Mr. Chau's friend, Jon Ho, agrees. The 25-year-old is a senior growth marketer – a digital-marketing role focused on user acquisition and retention – at Uken Games, a Toronto-based social-game studio. He has a diversified portfolio of traditional investments, as well as "big three" cryptocurrencies such as bitcoin and ethereum, and cardano, one of the lesser-known coins commonly referred to as an "alt-coin." His strategy: striking a balance between enthusiasm and wariness.

"I'm obviously hoping for financial freedom," Mr. Ho says. "But playing it smart, rebalancing your investments, cashing out when you think something is going to drop and buying back in when things are low, that's the way to reach that point. It's not simply throwing money at it and hoping it will rise."

The gains seen by Mr. Ho, Mr. Chau, Mr. Marzo and Ms. Vong are achieved through well-timed moves; buying a cryptocurrency during a high because of hype is a no-no, as is selling at a low because of the hysteria that ensues during a dip. While the four investors say their friends have also fared well during dips and climbs, the same can't be said for others. A quick perusal of online-forum Reddit reveals investors venting about losses of thousands of dollars, and expressing fears that the market won't recover. "It's all about timing, and the past few weeks have not been kind to crypto investors," Mr. Chau says.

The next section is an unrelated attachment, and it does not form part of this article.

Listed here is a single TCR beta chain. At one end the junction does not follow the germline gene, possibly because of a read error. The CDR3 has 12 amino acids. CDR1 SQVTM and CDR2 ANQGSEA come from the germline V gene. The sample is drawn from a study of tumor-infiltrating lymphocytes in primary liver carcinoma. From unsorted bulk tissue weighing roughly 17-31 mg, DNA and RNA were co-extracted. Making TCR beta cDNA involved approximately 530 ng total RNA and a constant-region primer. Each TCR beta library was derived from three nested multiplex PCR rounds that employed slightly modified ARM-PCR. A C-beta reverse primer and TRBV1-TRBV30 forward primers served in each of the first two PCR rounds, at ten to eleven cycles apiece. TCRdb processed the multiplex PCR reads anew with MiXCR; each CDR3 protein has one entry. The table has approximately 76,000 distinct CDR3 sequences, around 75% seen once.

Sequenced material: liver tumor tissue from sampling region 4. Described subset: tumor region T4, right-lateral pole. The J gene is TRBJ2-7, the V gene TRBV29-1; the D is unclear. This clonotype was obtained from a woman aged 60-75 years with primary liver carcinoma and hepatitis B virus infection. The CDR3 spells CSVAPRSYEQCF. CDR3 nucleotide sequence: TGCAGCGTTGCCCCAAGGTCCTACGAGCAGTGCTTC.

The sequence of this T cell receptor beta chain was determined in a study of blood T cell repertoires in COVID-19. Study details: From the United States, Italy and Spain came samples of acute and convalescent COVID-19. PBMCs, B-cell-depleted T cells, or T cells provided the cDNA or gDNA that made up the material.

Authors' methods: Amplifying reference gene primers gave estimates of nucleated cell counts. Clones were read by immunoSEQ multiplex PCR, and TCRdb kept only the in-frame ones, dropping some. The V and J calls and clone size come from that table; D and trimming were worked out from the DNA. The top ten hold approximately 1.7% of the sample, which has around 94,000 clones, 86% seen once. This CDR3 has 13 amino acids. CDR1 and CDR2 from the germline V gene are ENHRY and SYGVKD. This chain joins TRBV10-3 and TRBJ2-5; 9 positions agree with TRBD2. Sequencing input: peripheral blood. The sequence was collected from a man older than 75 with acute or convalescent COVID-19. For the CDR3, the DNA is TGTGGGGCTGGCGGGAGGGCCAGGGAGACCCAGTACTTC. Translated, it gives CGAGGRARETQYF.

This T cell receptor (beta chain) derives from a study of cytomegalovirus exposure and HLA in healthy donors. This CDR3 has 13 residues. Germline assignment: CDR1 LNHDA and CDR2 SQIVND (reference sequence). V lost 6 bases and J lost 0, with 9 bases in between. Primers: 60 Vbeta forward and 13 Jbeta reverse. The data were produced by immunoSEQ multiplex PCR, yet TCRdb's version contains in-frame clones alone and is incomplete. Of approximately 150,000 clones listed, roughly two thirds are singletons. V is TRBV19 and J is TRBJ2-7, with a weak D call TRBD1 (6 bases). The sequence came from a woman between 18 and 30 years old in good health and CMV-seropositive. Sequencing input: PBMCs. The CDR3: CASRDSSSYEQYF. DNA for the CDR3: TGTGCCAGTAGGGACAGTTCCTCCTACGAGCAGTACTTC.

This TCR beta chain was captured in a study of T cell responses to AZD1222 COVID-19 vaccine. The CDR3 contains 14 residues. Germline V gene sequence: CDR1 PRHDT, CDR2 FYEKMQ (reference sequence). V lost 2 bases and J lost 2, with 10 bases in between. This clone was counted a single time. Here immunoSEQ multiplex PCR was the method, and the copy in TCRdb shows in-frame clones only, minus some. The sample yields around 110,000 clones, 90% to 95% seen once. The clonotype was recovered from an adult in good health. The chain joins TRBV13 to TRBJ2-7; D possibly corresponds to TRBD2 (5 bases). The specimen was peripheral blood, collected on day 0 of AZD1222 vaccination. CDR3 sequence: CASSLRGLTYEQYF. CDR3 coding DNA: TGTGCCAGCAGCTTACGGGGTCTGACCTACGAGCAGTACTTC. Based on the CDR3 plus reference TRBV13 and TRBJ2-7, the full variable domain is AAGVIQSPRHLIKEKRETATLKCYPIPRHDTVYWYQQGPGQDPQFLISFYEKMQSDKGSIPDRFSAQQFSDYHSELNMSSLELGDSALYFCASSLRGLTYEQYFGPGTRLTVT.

While technical analysis is essential, so is an ability to weather those periods of media hype and hysteria, while maintaining an awareness of the emotional factors that can affect prices.

"No one is saying that you can't speculate on these currencies and perhaps make a gain, but you do have to recognize that you're speculating. You're taking a gamble and you have to be willing to lose everything," Mr. King says.

Mr. Marzo went in knowing the risk. Of his first ethereum purchase, he says, "My logic was 'worst-case scenario, I still have student loans, like everyone else. Or best-case scenario, this pays off and I can buy a yacht.'" The gamble has, thus far, paid off. Diligently observing the market and voraciously consuming research has helped Mr. Marzo, at only 26, put himself in a financial situation he hadn't thought possible.

"Ninety-nine per cent of the money I have to my name has been created from this crypto space," he says. "I'm not at the yacht yet. But I'm also not worried about student loans."